History of Flag Day


June 14 is Flag Day in the United States. While it may not be as widely celebrated as other American holidays, it is one of the oldest.

It was resolved by the Second Continental Congress in 1777, even before the conclusion of the American War of Independence, the Revolutionary War.



In 1885, BJ Cigrand, a Wisconsin schoolteacher, initiated a “Flag Birthday” for his students on June 14. His continual promotion of this “Flag Day” inspired New York kindergarten teacher George Balch in 1889 to have similar observances for his students. The State Board of Education for New York followed suit. The Betsy Ross House in Philadelphia had a Flag Day in 1891, and the New York Society of the Sons of the Revolution the following year. Other state organizations in New York, Pennsylvania, and Illinois followed suit.


National Flag Day

A hundred years ago, in 1916, President Woodrow Wilson made June 14 the official Flag Day by proclamation, and Congress established it in 1949. The “Stars and Stripes” flag represented the symbol of America and was initially sown by Quaker upholsterer Betsy Ross in Philadelphia, according to the Ross Family tradition. The red, white, and blue flag became a popular rallying point throughout American history. In 1894, 300,000 children participated in Flag Day celebrations in several parks in Chicago.


Flag Day Elsewhere

The flag is often featured on other holidays: Memorial Day, Veterans Day, Patriot Day, and Independence Day. It appears on military and police uniforms and is the symbol of American troops who have fought in wars overseas. But it goes back to the beginning of America’s national history.


Pivotal Commentary on the New Nation

Independence Hall

Independence Hall, Philadelphia

One of my favorite stories of the nation’s beginning was about Benjamin Franklin, one of the Committee of Five who worked on the Declaration of Independence (1776). He also contributed to the American Constitution (1787).

As he left Independence Hall in Philadelphia at the close of the Constitutional Convention of 1787, he was asked this question by a lady:

“Well Doctor, what have we got – a republic or a monarchy?”

Franklin replied without hesitation:

“A republic, Madam – if you can keep it.”

Elizabeth Willing Powel

Elizabeth Willing Powel


What’s remarkable about this story is not just Benjamin Franklin’s on-the-spot wit and wisdom but also the circumstance of the question and the political savvy of the lady who asked it: Elizabeth Willing Powel.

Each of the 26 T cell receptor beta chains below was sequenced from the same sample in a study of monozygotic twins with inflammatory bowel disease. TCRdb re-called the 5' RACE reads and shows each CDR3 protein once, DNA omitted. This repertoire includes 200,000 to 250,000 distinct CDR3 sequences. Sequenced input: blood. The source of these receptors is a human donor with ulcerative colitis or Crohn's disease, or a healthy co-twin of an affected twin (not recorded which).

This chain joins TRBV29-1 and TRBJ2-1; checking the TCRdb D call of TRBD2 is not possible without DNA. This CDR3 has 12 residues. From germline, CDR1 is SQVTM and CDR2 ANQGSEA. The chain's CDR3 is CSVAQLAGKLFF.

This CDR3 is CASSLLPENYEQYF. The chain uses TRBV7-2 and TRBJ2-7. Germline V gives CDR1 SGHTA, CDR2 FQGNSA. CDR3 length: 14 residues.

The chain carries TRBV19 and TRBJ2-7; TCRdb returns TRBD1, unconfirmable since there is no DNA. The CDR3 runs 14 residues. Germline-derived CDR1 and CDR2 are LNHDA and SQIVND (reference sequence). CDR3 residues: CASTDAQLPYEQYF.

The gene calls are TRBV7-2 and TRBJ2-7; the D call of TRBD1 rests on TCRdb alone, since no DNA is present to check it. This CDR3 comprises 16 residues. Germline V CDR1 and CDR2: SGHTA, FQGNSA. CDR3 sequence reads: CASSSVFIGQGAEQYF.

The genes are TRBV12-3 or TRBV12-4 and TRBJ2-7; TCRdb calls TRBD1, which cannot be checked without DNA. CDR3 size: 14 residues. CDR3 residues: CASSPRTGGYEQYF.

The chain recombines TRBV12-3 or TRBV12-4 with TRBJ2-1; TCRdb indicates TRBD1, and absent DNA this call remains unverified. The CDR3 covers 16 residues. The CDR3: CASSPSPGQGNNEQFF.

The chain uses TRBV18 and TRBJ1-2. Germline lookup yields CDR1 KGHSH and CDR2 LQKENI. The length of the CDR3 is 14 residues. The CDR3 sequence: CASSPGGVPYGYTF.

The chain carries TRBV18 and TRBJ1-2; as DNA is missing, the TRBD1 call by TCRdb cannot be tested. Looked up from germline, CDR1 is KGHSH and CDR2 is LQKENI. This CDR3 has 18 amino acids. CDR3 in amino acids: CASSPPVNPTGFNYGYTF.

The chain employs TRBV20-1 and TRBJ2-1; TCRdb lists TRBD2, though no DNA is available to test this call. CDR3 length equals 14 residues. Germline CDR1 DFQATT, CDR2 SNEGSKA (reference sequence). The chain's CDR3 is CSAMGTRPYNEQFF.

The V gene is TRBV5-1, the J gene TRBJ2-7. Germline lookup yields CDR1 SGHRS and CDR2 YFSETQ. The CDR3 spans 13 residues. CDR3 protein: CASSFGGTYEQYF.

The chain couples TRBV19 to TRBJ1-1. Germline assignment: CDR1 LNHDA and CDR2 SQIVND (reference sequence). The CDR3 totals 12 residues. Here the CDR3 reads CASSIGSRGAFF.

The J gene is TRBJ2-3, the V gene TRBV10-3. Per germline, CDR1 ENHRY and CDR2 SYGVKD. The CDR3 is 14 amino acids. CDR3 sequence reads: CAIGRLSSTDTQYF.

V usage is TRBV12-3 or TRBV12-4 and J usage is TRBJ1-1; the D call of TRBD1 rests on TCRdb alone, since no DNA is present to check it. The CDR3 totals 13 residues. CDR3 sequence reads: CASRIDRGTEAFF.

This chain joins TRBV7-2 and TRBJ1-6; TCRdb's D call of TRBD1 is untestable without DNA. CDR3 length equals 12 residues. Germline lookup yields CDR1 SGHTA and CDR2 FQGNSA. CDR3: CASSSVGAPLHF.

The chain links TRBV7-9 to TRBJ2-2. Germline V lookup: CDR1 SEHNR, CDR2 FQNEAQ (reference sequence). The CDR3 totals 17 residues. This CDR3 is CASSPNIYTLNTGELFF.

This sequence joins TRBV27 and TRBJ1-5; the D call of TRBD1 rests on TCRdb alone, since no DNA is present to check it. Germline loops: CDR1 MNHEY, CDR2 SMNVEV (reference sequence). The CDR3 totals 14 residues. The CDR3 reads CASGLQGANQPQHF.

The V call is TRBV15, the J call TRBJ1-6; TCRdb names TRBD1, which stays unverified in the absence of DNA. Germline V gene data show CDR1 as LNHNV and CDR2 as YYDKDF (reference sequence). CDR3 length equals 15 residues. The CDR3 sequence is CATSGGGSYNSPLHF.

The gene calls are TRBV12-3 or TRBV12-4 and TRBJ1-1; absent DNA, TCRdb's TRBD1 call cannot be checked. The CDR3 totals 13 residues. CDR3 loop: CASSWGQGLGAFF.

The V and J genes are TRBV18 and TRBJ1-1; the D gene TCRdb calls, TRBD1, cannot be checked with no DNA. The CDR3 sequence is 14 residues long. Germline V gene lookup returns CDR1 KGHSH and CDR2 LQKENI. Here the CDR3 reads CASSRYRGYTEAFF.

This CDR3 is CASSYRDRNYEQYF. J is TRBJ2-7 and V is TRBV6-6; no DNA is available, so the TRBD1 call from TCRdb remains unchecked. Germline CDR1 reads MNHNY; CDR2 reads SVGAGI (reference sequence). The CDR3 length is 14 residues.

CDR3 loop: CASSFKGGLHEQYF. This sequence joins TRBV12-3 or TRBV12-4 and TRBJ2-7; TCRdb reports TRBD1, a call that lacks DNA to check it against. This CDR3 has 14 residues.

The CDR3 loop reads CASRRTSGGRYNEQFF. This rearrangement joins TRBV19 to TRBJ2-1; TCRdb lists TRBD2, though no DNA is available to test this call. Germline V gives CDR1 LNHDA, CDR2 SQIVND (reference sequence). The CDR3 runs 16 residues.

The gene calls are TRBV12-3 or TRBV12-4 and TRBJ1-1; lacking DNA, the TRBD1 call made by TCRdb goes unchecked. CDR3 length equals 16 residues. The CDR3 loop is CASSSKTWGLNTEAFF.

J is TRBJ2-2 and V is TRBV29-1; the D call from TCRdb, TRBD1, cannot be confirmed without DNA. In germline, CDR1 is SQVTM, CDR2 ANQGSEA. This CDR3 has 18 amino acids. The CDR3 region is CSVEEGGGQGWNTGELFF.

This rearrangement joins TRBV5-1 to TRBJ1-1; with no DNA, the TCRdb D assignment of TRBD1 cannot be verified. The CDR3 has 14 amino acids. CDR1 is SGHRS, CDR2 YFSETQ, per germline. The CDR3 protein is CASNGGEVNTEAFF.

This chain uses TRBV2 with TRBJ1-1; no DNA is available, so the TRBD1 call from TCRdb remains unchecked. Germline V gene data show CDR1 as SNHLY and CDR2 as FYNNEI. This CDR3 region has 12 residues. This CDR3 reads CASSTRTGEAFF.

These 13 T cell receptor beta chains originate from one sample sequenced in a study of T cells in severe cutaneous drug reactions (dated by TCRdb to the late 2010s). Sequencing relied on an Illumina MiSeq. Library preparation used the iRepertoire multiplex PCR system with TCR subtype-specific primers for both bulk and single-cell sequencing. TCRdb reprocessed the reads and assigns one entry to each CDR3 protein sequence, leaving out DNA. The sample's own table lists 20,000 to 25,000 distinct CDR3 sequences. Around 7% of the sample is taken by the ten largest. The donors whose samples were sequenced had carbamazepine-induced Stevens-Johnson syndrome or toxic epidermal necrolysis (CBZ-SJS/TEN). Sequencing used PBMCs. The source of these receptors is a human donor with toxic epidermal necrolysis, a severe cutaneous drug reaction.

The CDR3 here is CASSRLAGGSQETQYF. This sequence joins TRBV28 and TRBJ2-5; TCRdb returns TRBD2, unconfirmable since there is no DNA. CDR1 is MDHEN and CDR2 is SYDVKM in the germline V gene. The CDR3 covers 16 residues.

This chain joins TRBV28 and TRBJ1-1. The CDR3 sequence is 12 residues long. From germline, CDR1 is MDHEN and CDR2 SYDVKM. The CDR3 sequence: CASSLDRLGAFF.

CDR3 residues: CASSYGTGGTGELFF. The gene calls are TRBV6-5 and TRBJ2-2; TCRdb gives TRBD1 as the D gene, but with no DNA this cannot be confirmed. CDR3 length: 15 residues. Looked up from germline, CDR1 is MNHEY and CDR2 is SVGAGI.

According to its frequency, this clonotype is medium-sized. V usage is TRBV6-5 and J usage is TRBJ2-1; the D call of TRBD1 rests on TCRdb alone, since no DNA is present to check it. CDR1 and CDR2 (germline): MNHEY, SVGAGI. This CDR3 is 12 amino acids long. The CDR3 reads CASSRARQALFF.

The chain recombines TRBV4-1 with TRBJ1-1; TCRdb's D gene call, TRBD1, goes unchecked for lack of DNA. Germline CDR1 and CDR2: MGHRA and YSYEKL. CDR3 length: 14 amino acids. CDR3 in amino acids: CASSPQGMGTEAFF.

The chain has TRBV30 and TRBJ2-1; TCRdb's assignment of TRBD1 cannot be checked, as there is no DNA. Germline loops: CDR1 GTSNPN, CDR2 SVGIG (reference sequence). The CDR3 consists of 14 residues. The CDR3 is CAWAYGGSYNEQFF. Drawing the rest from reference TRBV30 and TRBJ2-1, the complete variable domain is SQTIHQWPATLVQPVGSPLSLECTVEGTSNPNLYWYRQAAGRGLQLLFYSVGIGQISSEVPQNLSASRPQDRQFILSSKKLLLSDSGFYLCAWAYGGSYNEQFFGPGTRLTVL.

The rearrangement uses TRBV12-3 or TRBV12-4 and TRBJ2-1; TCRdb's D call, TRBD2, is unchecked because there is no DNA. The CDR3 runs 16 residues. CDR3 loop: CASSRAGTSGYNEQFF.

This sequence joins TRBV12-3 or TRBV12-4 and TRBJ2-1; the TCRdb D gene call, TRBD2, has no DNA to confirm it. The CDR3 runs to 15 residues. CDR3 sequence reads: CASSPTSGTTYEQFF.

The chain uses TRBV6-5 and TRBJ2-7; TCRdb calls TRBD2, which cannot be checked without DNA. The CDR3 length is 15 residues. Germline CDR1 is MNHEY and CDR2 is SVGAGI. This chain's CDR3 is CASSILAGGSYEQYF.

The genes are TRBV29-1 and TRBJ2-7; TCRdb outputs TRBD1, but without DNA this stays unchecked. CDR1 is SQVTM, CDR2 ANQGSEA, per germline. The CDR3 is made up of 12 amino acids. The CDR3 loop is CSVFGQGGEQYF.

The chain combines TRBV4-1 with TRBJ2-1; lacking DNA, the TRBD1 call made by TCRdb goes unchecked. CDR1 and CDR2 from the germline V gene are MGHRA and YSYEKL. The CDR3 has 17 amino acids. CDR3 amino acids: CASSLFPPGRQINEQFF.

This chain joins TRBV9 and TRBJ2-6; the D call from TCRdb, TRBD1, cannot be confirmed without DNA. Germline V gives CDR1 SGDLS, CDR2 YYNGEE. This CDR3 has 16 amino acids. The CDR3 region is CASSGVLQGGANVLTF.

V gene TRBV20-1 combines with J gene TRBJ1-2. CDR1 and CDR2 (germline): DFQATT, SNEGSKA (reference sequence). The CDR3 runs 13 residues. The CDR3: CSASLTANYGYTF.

Dr. James McHenry of Maryland, one of the delegates to the Convention, wrote in his journal, calling Mrs. Powel a pivotal woman of the founding era,

“a lady remarkable for her understanding and wit.”

A prominent Philadelphia-based socialite, patriot, and “salonist” during the American Revolution, Eliza Powel was the daughter, niece, granddaughter, sister, and wife of Philadelphia mayors and was surprisingly well-connected politically. The dinner parties and social gatherings of her French-style political salon – which Franklin experienced in Paris – were a gathering place for the essential movers and shakers and their wives.


Connections to Flag Day

She was a confidant of George Washington and convinced him to run for a second term when he intended instead to step down after a single term. She knew John Adams, the Marquis de Lafayette, and Elizabeth Hamilton, the wife of Alexander Hamilton. Though married to Samuel Powel, one of the wealthiest merchants in Philadelphia, it was her “salon” attended by high-profile politicians and intellectuals, where she opined on matters of state herself, not the thoughts of her husband.

The story didn’t get much press play for over a century after a few initial newspapers published it between 1787 and 1803, not even during the American Civil War… until McHenry’s journal was published publicly in 1906. Ironically, it was subsequently used in a publication against the election of Franklin D. Roosevelt for a third term.

But that’s not the end of the story. James McHenry, writing during the presidency of Thomas Jefferson some 16 years after the initial publication in 1787, expanded on the story:

Franklin: “A republic, Madam – if you can keep it.”

Mrs. Powel: “And why not keep it?”

Franklin: “Because the people, on tasting the dish, are always disposed to eat more of it than does them good.”


Bill Petro, your friendly neighborhood historian

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About billpetro

Bill Petro writes articles on history, technology, pop culture, and travel. He has been a technology sales enablement executive with extensive experience in Cloud Computing, Automation, Data Center, Information Storage, Big Data/Analytics, Mobile, and Social technologies.

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